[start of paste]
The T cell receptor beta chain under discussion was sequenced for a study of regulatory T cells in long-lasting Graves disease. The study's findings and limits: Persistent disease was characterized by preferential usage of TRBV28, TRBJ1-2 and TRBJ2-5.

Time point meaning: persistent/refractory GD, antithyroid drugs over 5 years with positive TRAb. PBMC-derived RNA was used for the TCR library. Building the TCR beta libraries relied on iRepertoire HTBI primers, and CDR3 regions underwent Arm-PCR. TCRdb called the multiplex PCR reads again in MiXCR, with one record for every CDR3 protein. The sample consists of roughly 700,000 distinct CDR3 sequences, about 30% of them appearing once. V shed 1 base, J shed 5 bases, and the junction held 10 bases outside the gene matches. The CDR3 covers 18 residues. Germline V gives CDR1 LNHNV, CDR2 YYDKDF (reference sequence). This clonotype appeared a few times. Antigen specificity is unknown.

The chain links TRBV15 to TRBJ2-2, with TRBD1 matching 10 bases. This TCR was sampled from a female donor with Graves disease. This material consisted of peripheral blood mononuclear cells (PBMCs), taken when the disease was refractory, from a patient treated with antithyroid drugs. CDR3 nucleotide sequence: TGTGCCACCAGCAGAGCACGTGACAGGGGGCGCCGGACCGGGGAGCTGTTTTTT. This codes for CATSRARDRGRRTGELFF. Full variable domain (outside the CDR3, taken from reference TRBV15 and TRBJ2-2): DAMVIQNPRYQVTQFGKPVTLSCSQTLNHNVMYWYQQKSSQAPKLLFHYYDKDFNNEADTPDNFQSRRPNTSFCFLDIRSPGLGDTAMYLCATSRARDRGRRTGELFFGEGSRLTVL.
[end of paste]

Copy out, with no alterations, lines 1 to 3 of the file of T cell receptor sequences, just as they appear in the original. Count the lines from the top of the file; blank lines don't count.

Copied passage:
The T cell receptor beta chain under discussion was sequenced for a study of regulatory T cells in long-lasting Graves disease. The study's findings and limits: Persistent disease was characterized by preferential usage of TRBV28, TRBJ1-2 and TRBJ2-5.

Time point meaning: persistent/refractory GD, antithyroid drugs over 5 years with positive TRAb. PBMC-derived RNA was used for the TCR library. Building the TCR beta libraries relied on iRepertoire HTBI primers, and CDR3 regions underwent Arm-PCR. TCRdb called the multiplex PCR reads again in MiXCR, with one record for every CDR3 protein. The sample consists of roughly 700,000 distinct CDR3 sequences, about 30% of them appearing once. V shed 1 base, J shed 5 bases, and the junction held 10 bases outside the gene matches. The CDR3 covers 18 residues. Germline V gives CDR1 LNHNV, CDR2 YYDKDF (reference sequence). This clonotype appeared a few times. Antigen specificity is unknown.

The chain links TRBV15 to TRBJ2-2, with TRBD1 matching 10 bases. This TCR was sampled from a female donor with Graves disease. This material consisted of peripheral blood mononuclear cells (PBMCs), taken when the disease was refractory, from a patient treated with antithyroid drugs. CDR3 nucleotide sequence: TGTGCCACCAGCAGAGCACGTGACAGGGGGCGCCGGACCGGGGAGCTGTTTTTT. This codes for CATSRARDRGRRTGELFF. Full variable domain (outside the CDR3, taken from reference TRBV15 and TRBJ2-2): DAMVIQNPRYQVTQFGKPVTLSCSQTLNHNVMYWYQQKSSQAPKLLFHYYDKDFNNEADTPDNFQSRRPNTSFCFLDIRSPGLGDTAMYLCATSRARDRGRRTGELFFGEGSRLTVL.